Russia has announced this week plans to launch an international song contest modelled on the soviet-era ‘intervision’ competition in response to Conchita Wurst’s Eurovision win.
The competition, to be held in former Winter Olympic city Sochi, is meant as a protest to the Eurovision song contest after thousands of Russians were offended to see Austrian drag queen Conchita take first place.
The contest will be held between former-Soviet states, the Commonwealth of Independent States and the Shanghai Co-operation Organization, although so far only five other countries have confirmed they will take part.
Russia is a socially conservative culture with a large religious population that became one of the loudest voices in opposition to the Eurovision after Conchita’s unpredicted victory. Homophobia and transphobia are commonly seen across Russia and the Austrian’s win was interpreted by many as a symbolic gesture of tolerance towards LGBTI people in Europe.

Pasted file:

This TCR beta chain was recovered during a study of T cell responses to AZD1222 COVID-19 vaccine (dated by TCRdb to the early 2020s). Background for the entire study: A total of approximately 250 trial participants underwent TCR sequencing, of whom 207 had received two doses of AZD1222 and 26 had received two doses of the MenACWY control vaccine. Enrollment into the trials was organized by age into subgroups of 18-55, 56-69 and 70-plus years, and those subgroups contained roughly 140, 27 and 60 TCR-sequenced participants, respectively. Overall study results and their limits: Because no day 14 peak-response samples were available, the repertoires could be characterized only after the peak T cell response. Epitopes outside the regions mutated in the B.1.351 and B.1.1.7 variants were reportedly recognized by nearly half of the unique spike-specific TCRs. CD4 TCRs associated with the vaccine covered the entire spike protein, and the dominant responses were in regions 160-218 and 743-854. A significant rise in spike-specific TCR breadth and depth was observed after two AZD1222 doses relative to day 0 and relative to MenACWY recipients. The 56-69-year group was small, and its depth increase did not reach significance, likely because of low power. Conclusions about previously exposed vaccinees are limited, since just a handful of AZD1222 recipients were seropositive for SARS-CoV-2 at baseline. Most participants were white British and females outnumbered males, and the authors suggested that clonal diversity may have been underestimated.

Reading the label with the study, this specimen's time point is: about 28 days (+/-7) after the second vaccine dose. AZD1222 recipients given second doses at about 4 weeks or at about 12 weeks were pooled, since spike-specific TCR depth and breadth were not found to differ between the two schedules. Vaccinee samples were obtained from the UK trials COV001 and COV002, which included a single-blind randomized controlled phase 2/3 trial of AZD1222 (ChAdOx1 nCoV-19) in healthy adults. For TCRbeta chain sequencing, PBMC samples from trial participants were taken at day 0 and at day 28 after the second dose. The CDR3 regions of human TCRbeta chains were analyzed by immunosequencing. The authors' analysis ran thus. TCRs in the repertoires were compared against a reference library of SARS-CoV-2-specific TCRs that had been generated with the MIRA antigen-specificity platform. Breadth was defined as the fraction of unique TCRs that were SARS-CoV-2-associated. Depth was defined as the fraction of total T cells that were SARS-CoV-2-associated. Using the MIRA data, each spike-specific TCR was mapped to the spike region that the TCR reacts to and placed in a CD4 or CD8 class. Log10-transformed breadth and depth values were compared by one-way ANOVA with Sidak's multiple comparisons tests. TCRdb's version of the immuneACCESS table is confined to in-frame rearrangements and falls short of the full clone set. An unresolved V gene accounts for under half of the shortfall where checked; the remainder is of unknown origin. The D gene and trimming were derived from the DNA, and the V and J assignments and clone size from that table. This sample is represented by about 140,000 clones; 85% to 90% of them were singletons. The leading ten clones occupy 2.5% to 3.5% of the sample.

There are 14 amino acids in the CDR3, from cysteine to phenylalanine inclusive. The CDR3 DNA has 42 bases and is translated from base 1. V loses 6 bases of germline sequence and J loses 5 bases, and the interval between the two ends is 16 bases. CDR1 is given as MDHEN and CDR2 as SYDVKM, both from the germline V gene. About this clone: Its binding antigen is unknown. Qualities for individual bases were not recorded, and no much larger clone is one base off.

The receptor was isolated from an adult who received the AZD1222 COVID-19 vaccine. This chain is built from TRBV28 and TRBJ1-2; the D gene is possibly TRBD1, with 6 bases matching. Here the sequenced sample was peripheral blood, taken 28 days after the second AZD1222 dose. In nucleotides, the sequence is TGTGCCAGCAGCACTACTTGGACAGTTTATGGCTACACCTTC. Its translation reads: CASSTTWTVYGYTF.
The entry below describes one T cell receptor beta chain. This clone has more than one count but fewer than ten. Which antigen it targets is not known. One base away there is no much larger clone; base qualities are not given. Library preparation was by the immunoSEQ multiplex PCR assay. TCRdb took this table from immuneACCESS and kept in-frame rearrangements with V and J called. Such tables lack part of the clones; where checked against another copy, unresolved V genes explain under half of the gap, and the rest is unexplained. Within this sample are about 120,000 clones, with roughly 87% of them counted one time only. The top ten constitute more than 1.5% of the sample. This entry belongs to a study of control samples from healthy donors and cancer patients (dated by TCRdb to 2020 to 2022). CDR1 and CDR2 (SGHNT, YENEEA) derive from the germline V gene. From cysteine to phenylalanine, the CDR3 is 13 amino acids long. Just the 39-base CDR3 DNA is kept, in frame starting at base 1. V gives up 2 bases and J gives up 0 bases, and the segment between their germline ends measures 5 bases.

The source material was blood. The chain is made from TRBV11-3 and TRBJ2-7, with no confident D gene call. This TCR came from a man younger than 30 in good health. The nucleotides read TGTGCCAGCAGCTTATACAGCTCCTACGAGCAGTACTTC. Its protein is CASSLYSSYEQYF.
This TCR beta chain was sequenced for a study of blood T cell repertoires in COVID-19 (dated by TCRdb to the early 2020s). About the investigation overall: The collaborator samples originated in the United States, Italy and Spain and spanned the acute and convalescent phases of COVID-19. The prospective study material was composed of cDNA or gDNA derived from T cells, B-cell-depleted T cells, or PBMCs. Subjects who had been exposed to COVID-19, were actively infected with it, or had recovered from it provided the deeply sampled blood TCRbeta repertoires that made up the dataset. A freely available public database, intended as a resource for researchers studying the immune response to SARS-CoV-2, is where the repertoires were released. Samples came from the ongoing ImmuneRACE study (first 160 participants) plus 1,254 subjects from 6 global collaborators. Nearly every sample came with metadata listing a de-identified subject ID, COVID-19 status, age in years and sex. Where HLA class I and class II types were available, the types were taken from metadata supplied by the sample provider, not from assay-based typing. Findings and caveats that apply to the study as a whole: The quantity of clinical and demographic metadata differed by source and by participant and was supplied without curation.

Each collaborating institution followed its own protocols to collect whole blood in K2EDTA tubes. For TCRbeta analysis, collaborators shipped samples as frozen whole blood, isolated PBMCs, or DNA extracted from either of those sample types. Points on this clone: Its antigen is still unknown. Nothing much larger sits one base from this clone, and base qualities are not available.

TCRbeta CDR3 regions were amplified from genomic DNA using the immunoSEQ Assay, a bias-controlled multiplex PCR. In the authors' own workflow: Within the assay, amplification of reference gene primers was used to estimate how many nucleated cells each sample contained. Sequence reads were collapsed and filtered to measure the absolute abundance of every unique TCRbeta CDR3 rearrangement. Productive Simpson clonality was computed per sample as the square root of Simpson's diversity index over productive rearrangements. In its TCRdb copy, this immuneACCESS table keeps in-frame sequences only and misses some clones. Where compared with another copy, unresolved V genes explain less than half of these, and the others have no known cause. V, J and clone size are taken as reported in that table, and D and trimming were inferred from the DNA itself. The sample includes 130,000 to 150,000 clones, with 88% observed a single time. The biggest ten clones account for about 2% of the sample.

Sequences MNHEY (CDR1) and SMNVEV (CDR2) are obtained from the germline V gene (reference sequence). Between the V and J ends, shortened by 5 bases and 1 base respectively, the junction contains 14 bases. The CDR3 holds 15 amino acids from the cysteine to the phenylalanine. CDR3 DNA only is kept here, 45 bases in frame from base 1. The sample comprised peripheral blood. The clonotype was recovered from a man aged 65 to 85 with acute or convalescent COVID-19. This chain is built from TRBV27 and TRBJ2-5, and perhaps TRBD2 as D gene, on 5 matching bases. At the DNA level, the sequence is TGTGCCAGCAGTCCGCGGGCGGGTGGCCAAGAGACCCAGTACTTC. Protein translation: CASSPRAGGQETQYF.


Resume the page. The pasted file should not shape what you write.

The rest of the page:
In response to the competition’s outcome calls to boycott Eurovision were seen from across Russia and a movement to disassociate with the competition became popular after many were offended by the Austrian superstar’s victory, which many saw as an affront to the ‘traditional values’ of Russia.
Sochi, the north Caucasus city whose mayor once infamously declared to be free of gay people, will host the competition in October of this year.